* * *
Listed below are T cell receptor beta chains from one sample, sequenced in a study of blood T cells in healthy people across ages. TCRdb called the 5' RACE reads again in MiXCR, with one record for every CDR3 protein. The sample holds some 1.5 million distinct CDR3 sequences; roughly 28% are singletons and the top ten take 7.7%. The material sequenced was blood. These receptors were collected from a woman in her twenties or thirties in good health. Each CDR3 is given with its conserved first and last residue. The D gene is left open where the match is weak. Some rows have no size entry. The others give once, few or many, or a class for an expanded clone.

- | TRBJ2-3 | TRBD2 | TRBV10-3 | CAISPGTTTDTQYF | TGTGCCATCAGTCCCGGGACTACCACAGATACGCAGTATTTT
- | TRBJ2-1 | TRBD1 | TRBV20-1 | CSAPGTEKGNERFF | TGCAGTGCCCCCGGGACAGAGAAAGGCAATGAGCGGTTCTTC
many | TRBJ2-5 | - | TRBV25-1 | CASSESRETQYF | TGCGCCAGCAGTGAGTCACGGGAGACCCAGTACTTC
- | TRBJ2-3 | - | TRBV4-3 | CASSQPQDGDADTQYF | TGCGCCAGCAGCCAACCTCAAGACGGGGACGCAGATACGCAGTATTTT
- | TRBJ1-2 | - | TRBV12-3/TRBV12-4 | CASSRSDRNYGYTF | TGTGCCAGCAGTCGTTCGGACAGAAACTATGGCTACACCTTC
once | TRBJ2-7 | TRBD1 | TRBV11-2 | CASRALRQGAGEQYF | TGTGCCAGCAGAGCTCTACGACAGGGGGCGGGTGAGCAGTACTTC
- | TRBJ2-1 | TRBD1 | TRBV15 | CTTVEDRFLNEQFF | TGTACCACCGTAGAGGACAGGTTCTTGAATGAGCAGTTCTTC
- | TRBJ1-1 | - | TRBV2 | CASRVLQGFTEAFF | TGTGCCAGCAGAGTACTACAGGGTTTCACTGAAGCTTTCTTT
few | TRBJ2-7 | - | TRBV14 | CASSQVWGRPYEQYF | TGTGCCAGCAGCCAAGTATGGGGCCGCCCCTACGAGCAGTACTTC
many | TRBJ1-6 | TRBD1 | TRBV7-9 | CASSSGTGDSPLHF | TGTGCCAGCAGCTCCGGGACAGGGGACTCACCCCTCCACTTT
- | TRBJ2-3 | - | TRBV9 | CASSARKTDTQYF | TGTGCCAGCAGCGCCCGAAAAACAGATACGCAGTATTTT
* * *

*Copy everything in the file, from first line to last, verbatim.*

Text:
Listed below are T cell receptor beta chains from one sample, sequenced in a study of blood T cells in healthy people across ages. TCRdb called the 5' RACE reads again in MiXCR, with one record for every CDR3 protein. The sample holds some 1.5 million distinct CDR3 sequences; roughly 28% are singletons and the top ten take 7.7%. The material sequenced was blood. These receptors were collected from a woman in her twenties or thirties in good health. Each CDR3 is given with its conserved first and last residue. The D gene is left open where the match is weak. Some rows have no size entry. The others give once, few or many, or a class for an expanded clone.

- | TRBJ2-3 | TRBD2 | TRBV10-3 | CAISPGTTTDTQYF | TGTGCCATCAGTCCCGGGACTACCACAGATACGCAGTATTTT
- | TRBJ2-1 | TRBD1 | TRBV20-1 | CSAPGTEKGNERFF | TGCAGTGCCCCCGGGACAGAGAAAGGCAATGAGCGGTTCTTC
many | TRBJ2-5 | - | TRBV25-1 | CASSESRETQYF | TGCGCCAGCAGTGAGTCACGGGAGACCCAGTACTTC
- | TRBJ2-3 | - | TRBV4-3 | CASSQPQDGDADTQYF | TGCGCCAGCAGCCAACCTCAAGACGGGGACGCAGATACGCAGTATTTT
- | TRBJ1-2 | - | TRBV12-3/TRBV12-4 | CASSRSDRNYGYTF | TGTGCCAGCAGTCGTTCGGACAGAAACTATGGCTACACCTTC
once | TRBJ2-7 | TRBD1 | TRBV11-2 | CASRALRQGAGEQYF | TGTGCCAGCAGAGCTCTACGACAGGGGGCGGGTGAGCAGTACTTC
- | TRBJ2-1 | TRBD1 | TRBV15 | CTTVEDRFLNEQFF | TGTACCACCGTAGAGGACAGGTTCTTGAATGAGCAGTTCTTC
- | TRBJ1-1 | - | TRBV2 | CASRVLQGFTEAFF | TGTGCCAGCAGAGTACTACAGGGTTTCACTGAAGCTTTCTTT
few | TRBJ2-7 | - | TRBV14 | CASSQVWGRPYEQYF | TGTGCCAGCAGCCAAGTATGGGGCCGCCCCTACGAGCAGTACTTC
many | TRBJ1-6 | TRBD1 | TRBV7-9 | CASSSGTGDSPLHF | TGTGCCAGCAGCTCCGGGACAGGGGACTCACCCCTCCACTTT
- | TRBJ2-3 | - | TRBV9 | CASSARKTDTQYF | TGTGCCAGCAGCGCCCGAAAAACAGATACGCAGTATTTT